Auto Accident Claims
Insurance companies like to use the term “accident” when talking about car crashes. This makes sense because accidents “happen” and the idea that something was just an “accident” helps relieve the at-fault driver of some of the responsibility for the wreck. So, in this office, we call them car crashes and car wrecks. There are some car crashes that can be handled without lawyers getting involved—that’s generally when there are no injuries and it’s just dealing with repair to the vehicles.
If you’ve been in a wreck, you should go to the hospital and get checked out, even if you feel fine. One thing that happens is you get a spike of adrenaline that can mask the body’s pain signal until the next day or longer. And sometimes damage to your body won’t show up for six months or more. Concussions are common and not easy to self-diagnose. Of course, we’re not doctors, so go see the doctor.
Always report car crashes to your insurance company, even when you’re not at fault. In Vermont, we have mandatory underinsured/uninsured motorist coverage. Without getting too deep into it, what this means is that if the at-fault driver doesn’t have insurance or have enough coverage to pay for your damages, your insurance company steps in and covers you for the car crash up to the limits of your insurance policy.
Finally, if you’re in a wreck, cooperate with the investigation and be as precise as you can. And contact an experienced Vermont personal injury attorney to explore your options. Even if we don’t take your case, we’re always willing to help you navigate the process or connect you with another attorney who can.
Liability in Car Crashes
Sometimes liability is a given. A driver runs a red light and causes a crash. The police report places that driver at fault. But sometimes liability is more nuanced. Perhaps two vehicles were turning at the same time and there’s a dispute over who had the right of way. Sometimes the police have incomplete information and make the wrong fault determination. Other times one driver may be at fault, but another driver also played a part. Sometimes there are several vehicles involved and it can take time to determine who is at fault for what. One of the first things we do when we take a case is take a hard look at liability and what we need to prove at trial.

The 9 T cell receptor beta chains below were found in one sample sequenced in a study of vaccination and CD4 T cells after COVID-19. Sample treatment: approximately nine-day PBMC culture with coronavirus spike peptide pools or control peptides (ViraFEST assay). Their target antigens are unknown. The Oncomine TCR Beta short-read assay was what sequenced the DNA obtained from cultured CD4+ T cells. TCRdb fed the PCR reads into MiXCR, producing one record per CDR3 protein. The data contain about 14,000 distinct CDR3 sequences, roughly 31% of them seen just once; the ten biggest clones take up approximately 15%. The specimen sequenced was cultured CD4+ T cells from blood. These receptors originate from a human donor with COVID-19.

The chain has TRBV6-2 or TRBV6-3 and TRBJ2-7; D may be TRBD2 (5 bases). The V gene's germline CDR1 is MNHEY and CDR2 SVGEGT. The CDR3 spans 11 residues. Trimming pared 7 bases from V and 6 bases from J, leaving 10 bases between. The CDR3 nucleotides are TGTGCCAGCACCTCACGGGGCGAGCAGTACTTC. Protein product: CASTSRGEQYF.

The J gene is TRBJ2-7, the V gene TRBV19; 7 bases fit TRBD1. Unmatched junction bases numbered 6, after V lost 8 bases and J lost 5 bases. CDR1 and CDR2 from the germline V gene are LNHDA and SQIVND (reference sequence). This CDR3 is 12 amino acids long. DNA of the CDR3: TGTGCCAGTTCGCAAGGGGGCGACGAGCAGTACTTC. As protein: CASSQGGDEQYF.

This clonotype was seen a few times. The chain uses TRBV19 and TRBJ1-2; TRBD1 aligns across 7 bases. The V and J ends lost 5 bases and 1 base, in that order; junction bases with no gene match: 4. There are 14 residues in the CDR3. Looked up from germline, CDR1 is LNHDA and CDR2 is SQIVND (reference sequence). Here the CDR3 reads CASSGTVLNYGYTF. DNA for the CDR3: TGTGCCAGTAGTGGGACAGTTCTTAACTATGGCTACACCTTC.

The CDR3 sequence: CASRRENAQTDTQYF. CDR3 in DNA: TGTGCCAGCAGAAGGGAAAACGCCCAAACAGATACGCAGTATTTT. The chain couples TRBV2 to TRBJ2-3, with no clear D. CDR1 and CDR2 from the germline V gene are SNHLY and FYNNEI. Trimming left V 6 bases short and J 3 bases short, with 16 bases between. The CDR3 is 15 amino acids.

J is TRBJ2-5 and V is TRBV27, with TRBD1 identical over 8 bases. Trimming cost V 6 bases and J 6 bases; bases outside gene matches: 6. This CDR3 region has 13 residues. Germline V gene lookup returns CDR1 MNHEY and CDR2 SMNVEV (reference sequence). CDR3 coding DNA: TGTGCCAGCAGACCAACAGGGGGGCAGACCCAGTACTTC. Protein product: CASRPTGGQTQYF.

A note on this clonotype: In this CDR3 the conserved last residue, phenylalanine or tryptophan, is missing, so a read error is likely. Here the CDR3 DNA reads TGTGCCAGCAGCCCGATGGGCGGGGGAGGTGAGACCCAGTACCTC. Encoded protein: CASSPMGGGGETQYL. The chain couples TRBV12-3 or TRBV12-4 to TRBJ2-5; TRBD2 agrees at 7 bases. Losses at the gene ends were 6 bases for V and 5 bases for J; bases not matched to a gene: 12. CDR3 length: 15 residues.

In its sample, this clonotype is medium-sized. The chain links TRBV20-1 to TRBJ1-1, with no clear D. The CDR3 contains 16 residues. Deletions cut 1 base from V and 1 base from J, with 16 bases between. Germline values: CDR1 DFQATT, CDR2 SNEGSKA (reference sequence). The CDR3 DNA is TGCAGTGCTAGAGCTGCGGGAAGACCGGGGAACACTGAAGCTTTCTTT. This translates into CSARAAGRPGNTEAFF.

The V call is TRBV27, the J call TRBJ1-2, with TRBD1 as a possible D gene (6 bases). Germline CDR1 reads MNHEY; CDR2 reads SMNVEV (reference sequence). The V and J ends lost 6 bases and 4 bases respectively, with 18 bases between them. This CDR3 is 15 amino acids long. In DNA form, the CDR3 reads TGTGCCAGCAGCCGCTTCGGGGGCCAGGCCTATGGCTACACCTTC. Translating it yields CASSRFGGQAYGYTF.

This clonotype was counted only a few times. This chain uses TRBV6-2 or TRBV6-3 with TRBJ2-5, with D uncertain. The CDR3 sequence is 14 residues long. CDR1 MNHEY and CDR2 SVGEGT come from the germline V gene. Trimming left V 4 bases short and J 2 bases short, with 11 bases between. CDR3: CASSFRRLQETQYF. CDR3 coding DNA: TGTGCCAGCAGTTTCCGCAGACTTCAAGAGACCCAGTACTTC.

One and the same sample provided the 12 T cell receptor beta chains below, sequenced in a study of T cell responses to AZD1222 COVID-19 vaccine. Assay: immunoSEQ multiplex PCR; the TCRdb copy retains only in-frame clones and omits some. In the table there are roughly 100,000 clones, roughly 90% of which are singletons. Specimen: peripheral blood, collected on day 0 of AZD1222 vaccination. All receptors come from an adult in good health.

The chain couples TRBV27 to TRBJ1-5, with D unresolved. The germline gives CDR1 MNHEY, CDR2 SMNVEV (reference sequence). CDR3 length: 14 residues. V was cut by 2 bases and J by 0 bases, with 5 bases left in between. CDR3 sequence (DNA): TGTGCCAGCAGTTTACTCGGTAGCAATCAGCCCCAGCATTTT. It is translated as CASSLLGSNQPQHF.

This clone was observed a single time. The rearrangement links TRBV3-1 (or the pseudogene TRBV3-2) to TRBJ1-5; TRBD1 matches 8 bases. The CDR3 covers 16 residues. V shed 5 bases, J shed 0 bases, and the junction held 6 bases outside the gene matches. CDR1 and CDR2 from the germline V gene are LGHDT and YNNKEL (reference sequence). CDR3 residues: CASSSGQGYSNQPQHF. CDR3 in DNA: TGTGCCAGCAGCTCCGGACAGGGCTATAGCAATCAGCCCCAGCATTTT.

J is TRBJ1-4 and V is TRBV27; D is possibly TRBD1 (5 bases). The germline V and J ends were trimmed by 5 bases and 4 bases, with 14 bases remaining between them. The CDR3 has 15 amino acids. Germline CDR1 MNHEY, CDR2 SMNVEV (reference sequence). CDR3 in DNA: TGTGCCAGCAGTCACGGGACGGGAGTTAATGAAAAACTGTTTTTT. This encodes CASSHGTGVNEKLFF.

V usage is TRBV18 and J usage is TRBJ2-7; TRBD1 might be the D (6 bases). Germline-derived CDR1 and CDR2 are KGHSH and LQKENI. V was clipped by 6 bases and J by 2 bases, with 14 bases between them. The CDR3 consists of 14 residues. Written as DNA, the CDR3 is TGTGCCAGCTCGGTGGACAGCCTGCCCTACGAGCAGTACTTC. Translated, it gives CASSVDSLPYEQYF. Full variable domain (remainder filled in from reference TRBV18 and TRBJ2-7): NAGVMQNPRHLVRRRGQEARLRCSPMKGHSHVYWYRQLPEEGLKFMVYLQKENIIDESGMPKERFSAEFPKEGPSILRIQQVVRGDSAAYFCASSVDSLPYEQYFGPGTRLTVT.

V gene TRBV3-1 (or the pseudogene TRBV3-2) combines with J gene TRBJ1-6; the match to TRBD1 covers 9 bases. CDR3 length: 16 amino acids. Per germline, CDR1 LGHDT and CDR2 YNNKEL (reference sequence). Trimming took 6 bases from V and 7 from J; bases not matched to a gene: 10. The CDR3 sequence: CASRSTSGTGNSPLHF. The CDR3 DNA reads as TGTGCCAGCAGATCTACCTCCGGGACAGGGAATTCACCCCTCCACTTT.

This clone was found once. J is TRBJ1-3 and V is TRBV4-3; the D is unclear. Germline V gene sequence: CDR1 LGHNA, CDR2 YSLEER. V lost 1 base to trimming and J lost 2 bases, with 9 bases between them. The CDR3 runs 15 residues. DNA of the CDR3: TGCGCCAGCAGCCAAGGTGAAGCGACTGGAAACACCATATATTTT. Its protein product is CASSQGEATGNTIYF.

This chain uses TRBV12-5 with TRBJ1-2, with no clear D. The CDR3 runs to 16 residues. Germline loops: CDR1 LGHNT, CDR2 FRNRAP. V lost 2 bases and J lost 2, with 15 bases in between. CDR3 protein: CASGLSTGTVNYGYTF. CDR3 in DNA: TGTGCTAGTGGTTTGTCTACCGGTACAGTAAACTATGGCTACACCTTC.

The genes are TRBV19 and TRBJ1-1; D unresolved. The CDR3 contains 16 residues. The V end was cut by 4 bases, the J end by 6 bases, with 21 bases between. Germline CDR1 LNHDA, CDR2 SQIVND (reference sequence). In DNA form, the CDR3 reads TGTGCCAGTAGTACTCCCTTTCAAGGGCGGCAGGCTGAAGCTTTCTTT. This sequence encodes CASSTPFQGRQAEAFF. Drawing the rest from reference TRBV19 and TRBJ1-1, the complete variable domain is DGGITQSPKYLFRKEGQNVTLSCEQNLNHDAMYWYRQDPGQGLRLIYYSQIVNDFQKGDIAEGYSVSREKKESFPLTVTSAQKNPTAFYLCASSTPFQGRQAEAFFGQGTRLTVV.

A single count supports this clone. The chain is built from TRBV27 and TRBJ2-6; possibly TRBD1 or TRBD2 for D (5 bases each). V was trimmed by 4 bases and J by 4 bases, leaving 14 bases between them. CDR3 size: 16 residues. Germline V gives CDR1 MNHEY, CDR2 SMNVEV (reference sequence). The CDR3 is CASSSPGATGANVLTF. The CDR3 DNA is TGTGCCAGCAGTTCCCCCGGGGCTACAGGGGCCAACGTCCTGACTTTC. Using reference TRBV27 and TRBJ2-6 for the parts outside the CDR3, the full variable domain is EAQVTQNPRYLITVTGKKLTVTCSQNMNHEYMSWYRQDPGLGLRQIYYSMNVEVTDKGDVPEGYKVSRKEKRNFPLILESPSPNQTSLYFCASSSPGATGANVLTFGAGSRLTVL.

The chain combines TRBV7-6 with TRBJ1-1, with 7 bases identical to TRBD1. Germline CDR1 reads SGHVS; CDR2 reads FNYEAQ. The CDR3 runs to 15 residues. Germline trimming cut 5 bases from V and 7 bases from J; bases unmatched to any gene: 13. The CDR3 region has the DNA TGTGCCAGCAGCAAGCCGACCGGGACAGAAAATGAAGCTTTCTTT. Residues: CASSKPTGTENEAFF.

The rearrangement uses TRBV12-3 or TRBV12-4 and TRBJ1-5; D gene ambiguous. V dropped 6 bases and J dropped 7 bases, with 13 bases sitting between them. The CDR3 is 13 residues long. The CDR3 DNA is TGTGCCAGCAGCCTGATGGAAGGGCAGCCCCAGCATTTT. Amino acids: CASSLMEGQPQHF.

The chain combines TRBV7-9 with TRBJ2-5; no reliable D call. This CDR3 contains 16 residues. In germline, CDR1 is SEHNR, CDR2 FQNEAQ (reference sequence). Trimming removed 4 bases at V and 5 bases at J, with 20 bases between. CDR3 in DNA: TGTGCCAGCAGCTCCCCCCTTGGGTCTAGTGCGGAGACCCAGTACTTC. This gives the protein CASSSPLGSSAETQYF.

Who’s really getting sued?
Here’s something you may or may not know about car wrecks. In court, it always looks like it’s one person suing another person (sometimes a company) in a car-wreck case. In fact, there’s a rule of evidence that most judges interpret as preventing lawyers from even mentioning liability insurance in the courtroom.
See, the insurance companies know that because they’ve treated so many people poorly over the years that jurors will not be sympathetic to the 285-billion (285,000,000,000 or two-hundred-eighty-five-thousand million) dollar per-year auto-insurance industry. So they’ve tucked some of those profits into lobbying efforts. And as a result, lawyers rarely utter the word “insurance” in a court room. But let’s be real. That court case with Mr. Victim versus Mrs. Sweetlittleoldlady? There’s an insurance company back there calling the shots. And if you’ve ever been hurt and had to deal with a car insurance company, you probably already know what it’s like: the insurance company says you weren’t really hurt and even if you were, it’s all preexisting. Do you know if your insurance company is really looking out for you?
If you’ve been in a wreck, and you’d like to know what your options are, contact us for a no-obligation, free consultation.